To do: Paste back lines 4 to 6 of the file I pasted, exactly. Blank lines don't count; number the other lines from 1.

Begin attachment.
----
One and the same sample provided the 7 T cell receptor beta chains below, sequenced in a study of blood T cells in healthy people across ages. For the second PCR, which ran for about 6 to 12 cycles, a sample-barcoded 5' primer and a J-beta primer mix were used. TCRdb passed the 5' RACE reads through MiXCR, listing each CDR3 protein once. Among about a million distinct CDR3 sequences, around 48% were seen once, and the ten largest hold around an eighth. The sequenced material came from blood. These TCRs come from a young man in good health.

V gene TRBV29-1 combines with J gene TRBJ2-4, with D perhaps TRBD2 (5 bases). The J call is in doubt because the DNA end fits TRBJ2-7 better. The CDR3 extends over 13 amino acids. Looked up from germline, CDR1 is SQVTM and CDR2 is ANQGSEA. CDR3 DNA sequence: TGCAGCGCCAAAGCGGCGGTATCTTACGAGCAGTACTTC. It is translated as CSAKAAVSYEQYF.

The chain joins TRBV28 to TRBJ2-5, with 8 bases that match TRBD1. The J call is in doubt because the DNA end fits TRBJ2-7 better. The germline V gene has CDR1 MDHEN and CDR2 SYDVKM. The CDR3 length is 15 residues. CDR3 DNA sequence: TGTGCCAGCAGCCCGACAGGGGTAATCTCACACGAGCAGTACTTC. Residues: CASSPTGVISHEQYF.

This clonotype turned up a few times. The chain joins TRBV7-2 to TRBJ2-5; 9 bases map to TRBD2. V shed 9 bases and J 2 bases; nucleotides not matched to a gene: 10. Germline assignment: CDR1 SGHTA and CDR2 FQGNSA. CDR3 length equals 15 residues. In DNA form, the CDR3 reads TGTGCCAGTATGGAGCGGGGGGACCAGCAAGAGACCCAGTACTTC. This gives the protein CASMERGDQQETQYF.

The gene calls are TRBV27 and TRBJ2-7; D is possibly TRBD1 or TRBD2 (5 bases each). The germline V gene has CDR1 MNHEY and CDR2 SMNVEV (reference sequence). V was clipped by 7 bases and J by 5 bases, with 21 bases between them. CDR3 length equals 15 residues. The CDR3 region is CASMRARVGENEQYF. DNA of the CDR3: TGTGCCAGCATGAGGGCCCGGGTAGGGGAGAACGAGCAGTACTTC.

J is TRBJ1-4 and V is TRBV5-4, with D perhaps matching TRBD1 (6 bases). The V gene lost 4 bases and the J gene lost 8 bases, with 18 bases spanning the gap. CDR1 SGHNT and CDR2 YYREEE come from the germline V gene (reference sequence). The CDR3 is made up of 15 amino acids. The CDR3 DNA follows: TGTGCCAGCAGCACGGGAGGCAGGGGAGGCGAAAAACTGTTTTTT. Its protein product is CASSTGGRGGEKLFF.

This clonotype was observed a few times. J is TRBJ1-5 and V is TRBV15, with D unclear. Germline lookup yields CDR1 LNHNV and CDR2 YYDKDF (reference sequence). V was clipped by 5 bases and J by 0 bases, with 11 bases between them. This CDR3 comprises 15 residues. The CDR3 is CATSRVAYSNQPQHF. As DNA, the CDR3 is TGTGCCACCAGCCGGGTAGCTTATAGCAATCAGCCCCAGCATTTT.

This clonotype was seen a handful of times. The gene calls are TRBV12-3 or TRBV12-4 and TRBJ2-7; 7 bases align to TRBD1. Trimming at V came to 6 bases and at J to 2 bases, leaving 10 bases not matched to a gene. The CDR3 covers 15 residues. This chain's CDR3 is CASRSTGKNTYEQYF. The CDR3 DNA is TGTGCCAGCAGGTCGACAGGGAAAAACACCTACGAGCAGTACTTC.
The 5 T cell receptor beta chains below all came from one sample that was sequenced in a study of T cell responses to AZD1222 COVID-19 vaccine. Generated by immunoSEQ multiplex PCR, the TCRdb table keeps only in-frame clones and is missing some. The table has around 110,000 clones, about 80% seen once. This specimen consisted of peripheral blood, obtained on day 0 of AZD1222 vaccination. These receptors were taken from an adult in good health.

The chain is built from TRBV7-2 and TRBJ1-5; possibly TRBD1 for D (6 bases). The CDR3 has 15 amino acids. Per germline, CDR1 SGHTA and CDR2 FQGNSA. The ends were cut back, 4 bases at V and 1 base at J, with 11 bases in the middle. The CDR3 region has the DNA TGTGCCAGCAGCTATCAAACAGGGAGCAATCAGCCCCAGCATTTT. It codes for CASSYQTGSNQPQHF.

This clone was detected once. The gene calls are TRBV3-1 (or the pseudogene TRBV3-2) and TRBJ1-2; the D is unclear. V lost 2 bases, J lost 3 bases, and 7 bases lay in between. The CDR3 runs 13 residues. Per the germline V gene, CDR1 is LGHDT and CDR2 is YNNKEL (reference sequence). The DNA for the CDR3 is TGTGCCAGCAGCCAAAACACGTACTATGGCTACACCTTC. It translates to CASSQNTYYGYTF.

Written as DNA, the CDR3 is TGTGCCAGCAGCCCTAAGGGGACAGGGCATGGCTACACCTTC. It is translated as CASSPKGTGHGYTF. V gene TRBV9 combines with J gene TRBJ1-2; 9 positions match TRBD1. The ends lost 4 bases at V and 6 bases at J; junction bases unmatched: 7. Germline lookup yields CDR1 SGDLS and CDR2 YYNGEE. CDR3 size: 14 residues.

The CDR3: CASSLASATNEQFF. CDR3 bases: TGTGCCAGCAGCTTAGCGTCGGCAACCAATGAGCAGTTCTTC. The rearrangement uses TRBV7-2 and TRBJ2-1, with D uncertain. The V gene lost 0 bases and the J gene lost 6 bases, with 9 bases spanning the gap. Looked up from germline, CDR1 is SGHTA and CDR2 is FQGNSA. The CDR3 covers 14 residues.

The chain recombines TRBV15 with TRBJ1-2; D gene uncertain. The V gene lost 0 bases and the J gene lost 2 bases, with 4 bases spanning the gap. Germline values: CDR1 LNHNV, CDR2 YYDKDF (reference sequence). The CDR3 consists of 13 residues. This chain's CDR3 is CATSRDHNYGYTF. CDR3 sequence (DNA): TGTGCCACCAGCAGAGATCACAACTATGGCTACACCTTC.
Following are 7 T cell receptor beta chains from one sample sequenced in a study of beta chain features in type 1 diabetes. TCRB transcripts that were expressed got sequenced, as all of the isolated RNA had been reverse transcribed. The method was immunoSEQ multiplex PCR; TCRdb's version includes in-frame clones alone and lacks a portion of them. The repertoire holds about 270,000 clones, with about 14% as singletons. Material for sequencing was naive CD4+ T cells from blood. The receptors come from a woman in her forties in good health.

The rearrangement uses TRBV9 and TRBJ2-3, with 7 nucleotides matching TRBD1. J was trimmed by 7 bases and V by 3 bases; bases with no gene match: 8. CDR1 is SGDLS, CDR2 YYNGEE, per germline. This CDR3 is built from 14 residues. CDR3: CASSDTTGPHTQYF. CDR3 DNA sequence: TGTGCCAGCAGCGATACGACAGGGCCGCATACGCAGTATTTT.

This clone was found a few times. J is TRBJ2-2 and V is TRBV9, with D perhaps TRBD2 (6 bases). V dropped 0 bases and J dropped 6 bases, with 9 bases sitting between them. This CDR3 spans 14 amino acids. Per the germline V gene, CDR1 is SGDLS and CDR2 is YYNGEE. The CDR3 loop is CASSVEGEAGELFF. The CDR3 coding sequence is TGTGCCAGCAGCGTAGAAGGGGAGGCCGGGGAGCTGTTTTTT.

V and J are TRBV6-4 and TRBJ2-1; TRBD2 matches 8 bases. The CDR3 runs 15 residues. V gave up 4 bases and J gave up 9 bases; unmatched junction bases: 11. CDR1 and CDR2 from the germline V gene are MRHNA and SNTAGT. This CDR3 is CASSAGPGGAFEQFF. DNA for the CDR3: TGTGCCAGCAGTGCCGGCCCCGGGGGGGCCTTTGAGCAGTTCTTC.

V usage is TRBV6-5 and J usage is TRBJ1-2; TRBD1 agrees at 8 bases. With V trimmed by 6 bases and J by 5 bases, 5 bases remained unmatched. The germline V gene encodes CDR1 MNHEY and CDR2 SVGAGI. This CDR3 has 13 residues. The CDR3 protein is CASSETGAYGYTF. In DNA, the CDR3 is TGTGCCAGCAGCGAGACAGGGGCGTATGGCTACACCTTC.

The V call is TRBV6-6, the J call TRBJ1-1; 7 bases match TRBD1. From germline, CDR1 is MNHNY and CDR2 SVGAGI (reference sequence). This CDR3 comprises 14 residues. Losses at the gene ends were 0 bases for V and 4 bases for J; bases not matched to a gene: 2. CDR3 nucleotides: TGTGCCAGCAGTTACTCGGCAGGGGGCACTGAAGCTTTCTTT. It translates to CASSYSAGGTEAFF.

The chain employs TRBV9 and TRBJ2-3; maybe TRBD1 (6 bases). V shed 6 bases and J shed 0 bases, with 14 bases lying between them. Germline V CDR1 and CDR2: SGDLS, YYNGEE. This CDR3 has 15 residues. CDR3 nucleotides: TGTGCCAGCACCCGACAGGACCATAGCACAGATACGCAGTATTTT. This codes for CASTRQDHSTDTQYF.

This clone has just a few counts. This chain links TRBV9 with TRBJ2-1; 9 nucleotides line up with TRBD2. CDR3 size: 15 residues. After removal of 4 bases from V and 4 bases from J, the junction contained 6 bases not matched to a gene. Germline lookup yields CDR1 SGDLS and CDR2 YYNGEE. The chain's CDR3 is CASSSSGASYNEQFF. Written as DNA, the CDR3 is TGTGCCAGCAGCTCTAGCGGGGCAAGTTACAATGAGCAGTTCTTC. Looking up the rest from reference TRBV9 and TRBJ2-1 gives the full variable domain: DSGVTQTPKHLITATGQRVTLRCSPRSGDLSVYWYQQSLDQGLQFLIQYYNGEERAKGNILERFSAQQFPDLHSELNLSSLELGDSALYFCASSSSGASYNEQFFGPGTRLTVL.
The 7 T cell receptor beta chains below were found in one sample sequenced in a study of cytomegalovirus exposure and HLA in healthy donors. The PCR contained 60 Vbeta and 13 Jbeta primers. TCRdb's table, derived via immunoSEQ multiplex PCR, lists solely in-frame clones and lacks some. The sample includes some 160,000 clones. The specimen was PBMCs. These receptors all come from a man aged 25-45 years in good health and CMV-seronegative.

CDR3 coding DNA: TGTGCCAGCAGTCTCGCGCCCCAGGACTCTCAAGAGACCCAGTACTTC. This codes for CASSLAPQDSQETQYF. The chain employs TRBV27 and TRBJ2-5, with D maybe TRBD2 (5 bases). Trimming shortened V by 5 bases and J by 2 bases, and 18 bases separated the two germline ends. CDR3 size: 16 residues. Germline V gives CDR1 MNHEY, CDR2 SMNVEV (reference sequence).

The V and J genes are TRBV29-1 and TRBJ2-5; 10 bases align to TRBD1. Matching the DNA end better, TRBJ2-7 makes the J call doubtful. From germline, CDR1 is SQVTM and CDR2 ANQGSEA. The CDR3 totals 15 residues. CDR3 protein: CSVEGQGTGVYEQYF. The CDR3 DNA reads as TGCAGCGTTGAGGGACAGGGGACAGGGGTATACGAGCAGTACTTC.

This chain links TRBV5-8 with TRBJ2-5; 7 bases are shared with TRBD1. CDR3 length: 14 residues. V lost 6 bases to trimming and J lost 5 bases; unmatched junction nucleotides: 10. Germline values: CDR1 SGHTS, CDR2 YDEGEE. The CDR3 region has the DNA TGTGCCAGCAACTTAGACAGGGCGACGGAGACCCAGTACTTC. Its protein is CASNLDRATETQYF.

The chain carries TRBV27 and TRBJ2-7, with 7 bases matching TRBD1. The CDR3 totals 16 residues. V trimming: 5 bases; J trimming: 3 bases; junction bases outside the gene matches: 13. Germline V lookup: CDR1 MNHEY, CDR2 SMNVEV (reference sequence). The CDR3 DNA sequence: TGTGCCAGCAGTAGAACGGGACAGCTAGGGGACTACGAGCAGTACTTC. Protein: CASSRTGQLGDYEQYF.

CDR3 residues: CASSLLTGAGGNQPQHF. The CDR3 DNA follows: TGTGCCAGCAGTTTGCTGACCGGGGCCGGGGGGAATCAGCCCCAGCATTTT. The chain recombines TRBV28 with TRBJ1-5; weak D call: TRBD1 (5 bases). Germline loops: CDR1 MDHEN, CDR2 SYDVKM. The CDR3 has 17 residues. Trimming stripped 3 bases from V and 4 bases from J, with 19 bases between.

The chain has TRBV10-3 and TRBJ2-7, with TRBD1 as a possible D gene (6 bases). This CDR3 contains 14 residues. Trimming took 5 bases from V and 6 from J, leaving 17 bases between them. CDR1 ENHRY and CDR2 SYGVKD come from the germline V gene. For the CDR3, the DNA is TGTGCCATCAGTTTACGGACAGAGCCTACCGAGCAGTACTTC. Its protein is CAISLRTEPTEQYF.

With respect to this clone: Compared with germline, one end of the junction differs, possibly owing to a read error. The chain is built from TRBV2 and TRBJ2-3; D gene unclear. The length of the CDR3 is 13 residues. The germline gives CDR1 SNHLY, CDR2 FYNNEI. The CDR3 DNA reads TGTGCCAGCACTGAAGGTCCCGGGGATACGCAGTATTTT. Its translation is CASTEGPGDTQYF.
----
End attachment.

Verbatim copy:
This clonotype turned up a few times. The chain joins TRBV7-2 to TRBJ2-5; 9 bases map to TRBD2. V shed 9 bases and J 2 bases; nucleotides not matched to a gene: 10. Germline assignment: CDR1 SGHTA and CDR2 FQGNSA. CDR3 length equals 15 residues. In DNA form, the CDR3 reads TGTGCCAGTATGGAGCGGGGGGACCAGCAAGAGACCCAGTACTTC. This gives the protein CASMERGDQQETQYF.

The gene calls are TRBV27 and TRBJ2-7; D is possibly TRBD1 or TRBD2 (5 bases each). The germline V gene has CDR1 MNHEY and CDR2 SMNVEV (reference sequence). V was clipped by 7 bases and J by 5 bases, with 21 bases between them. CDR3 length equals 15 residues. The CDR3 region is CASMRARVGENEQYF. DNA of the CDR3: TGTGCCAGCATGAGGGCCCGGGTAGGGGAGAACGAGCAGTACTTC.

J is TRBJ1-4 and V is TRBV5-4, with D perhaps matching TRBD1 (6 bases). The V gene lost 4 bases and the J gene lost 8 bases, with 18 bases spanning the gap. CDR1 SGHNT and CDR2 YYREEE come from the germline V gene (reference sequence). The CDR3 is made up of 15 amino acids. The CDR3 DNA follows: TGTGCCAGCAGCACGGGAGGCAGGGGAGGCGAAAAACTGTTTTTT. Its protein product is CASSTGGRGGEKLFF.